By Joshua Farnsworth

In the above video David Ray Pine stops by my woodworking school to demonstrate his method for making and using a traditional scratch stock to cut a decorative profile. Below I’ll share the steps mentioned in the video. See David’s upcoming classes at the bottom of this page. And if you want to see a tour of David’s workshop, click here.

David Ray Pine making a scratch stock in the wood and shop traditional woodworking school

What is a Scratch Stock?

David Ray Pine using a scratch stock on a piece of wood

For those who aren’t familiar with what a scratch stock is, it’s a small piece of soft steel with a decorative shape filed into it, held in wooden handle. It’s used to make custom molding shapes in wood, when you don’t have the right shape of router bit, shaper cutter, or molding plane. Or when you just need a short stick of a simple, shallow molding.

David Ray Pine using a scratch stock on a piece of wood

Scratch stocks are very useful because they can be pushed forward or backward, which is great for dealing with difficult or reversing wood grain.

How to Make a Scratch Stock

David Ray Pine using a scratch stock on a piece of wood

Scratch stocks are super easy to make, and shouldn’t cost you a cent. They are typically just made from scraps in your workshop. The wooden “stock”, or handle is made from a scrap of wood found lying in your scrap bin. Cut a small kerf to hold the cutter, and bore 2-3 holes to add machine screws & nuts as a vise for the cutter. Cut & shape the notch in the stock in a manner that allows you to place your profile in the right spot on your furniture.

David Ray Pine displaying multiple scratch stocks

If you have rounded furniture pieces to scratch a profile onto you can shape your stock to accommodate a round shape:

David Ray Pine using a scratch stock on a piece of wood

The metal cutter can be fashioned from a thin scrap of sheet metal or old bandsaw blade. It doesn’t need to be tool steel. If using an old bandsaw blade, make sure to file the teeth off (enough to prevent yourself getting cut) and use the back side of the blade for your profile, where the metal isn’t hardened.

David Ray Pine showing a bandsaw blade for use in a scratch stock

Filing is much easier in non-hardened steel. Use a marker or layout fluid to coat the area of the metal where you’ll be cutting the profile:

David Ray Pine using sharplie marker to shape a profile on a scratch stock

Then use an awl to scratch your desired profile into the metal.

David Ray Pine using an awl to shape a profile on a scratch stock

Then use a series of metal files to cut the soft steel down to your scratched profile lines.

David Ray Pine using a file to shape a profile on a scratch stock

As you can see below, you can make multiple profiles on one piece of metal. This allows you to simply flip the cutter around when you need a different profile.

David Ray Pine inspecting a cutter while using a scratch stock on a piece of wood

Insert the cutter into the stock so that it just projects enough to make the cut. Then tighten down the screws that you added to the stock.

David Ray Pine tightening the screws on a scratch stock

On the scratch stock below you’ll notice that the square nuts were inlaid into the stock to prevent them from moving:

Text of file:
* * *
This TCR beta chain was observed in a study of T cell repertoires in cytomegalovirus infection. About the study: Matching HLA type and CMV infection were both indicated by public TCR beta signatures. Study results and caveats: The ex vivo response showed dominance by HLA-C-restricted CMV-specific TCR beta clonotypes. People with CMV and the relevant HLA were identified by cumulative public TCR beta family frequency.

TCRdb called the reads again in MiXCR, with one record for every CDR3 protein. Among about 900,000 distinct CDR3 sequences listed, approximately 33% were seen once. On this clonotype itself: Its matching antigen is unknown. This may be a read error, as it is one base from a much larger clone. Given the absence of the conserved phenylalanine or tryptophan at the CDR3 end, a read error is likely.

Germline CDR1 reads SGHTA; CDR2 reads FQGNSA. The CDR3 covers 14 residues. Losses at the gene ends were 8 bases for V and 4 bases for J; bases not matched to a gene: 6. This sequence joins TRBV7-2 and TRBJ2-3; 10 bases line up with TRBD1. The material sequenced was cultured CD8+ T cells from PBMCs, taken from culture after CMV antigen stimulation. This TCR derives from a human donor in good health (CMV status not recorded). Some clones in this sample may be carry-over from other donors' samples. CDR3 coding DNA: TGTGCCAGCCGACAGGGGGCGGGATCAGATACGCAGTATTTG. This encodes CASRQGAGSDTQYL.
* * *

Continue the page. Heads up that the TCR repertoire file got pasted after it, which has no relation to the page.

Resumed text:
David Ray Pine using a scratch stock on a piece of wood

Scratch away until your profile takes shape! Like with molding planes, the scratch stock should stop cutting when you’ve reached the full profile:

David Ray Pine using a scratch stock on a piece of wood

Soon you’ll find a handful of custom-made scratch stocks scattered around your workshop. Comment at the bottom of the page to share your experience with making & using scratch stocks.

David Ray Pine displaying multiple scratch stocks on a woodworking workbench

2020 Woodworking Classes:

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2020 CLASS CALENDAR:

We’ll be adding more classes, so please check back! Or get on our free mailing list (click here) if you want to be one of the first to know when new classes are added.

Mar 12-14: “Introduction to Hand Tool Woodworking with Joshua Farnsworth”

Apr 10: “Hand Cut Moldings with Bill Anderson”

Apr 11: “Hand Plane Skills with Bill Anderson”

Apr 16-18: “Timber Framing with Ervin & Willie Ellis”

Apr 22-23: “Make a Handsaw Till with Tom Calisto”

Apr 24-25: “Make a Dovetail Saw & Tenon Saw with Tom Calisto”

May 1-2: “Restoring Wooden Handplanes with Bill Anderson”

May 11-12: “18th Century Wood Carving with Kaare Loftheim”

May 15-16: “Make a Colonial Ratcheting Table with David Ray Pine”

May 18-20: “Introduction to Hand Tool Woodworking with Joshua Farnsworth”

Jun 5-6: “Build a German Shave Horse with Ervin & Willie Ellis”

Jun 8-9: “Introduction to Wood Veneering and Inlay with Dave Heller”

Jun 11-13: “Bowl Carving & Spoon Carving with Mike Cundall”

Jun 27: “Wood Joinery by Hand with Joshua Farnsworth”

Jul 11: “Make a Moravian Dovetailed Footstool with David Ray Pine”

Jul 16-18: “Introduction to Hand Tool Woodworking with Joshua Farnsworth”

Jul 31-Aug 1: “Carving Wooden Fans & Shells with David Ray Pine”

Aug 29: “Wood Joinery by Hand with Joshua Farnsworth”

Sep 14-16: “Introduction to Hand Tool Woodworking with Joshua Farnsworth”

Sep 18-19: “Sharpening Woodworking Hand Tools with Bill Anderson”

Sep 21-26: “Intro to Chair Making with David Ray Pine”

Sep 29-30: “Make Workbench Fixtures with Bill Anderson”

Oct 9-10: “Make a Wooden Spokeshave with Tom Calisto” 

Oct 19-20: “Make a Moravian Dovetailed Candlebox with David Ray Pine”

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